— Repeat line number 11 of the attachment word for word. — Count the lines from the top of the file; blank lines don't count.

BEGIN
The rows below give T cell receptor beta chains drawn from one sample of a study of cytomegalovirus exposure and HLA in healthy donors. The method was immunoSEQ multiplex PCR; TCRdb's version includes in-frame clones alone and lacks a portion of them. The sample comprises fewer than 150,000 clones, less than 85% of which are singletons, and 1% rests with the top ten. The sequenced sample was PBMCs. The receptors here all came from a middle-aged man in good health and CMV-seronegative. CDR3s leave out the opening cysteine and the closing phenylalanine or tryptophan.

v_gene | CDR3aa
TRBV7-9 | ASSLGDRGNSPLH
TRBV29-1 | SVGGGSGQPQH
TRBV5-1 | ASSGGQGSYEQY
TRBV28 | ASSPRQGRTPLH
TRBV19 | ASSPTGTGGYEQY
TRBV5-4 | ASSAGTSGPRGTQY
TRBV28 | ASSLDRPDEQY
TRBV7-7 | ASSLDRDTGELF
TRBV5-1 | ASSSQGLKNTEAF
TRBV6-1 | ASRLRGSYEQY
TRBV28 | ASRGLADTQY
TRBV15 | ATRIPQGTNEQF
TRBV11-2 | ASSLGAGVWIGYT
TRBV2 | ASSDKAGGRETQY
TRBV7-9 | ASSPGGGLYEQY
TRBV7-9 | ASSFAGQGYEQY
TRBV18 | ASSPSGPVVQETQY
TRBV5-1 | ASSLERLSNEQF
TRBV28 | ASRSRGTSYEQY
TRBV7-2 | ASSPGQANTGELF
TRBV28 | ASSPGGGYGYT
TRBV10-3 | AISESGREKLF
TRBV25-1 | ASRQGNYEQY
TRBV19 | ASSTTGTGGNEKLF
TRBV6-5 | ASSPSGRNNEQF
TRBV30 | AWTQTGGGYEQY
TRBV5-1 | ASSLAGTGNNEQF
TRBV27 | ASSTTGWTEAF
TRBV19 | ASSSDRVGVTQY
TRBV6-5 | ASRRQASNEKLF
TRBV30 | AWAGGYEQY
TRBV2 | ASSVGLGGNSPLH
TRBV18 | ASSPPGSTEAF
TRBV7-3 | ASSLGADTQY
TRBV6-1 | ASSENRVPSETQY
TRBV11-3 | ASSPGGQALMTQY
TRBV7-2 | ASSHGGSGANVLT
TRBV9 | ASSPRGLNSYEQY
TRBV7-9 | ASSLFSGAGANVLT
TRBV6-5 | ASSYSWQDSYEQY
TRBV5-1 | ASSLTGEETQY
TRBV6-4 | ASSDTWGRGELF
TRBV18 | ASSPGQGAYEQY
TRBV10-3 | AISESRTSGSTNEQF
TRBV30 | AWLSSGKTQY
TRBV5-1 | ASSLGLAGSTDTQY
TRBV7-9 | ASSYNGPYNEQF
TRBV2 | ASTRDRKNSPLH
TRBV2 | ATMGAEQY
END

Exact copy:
TRBV5-1 | ASSSQGLKNTEAF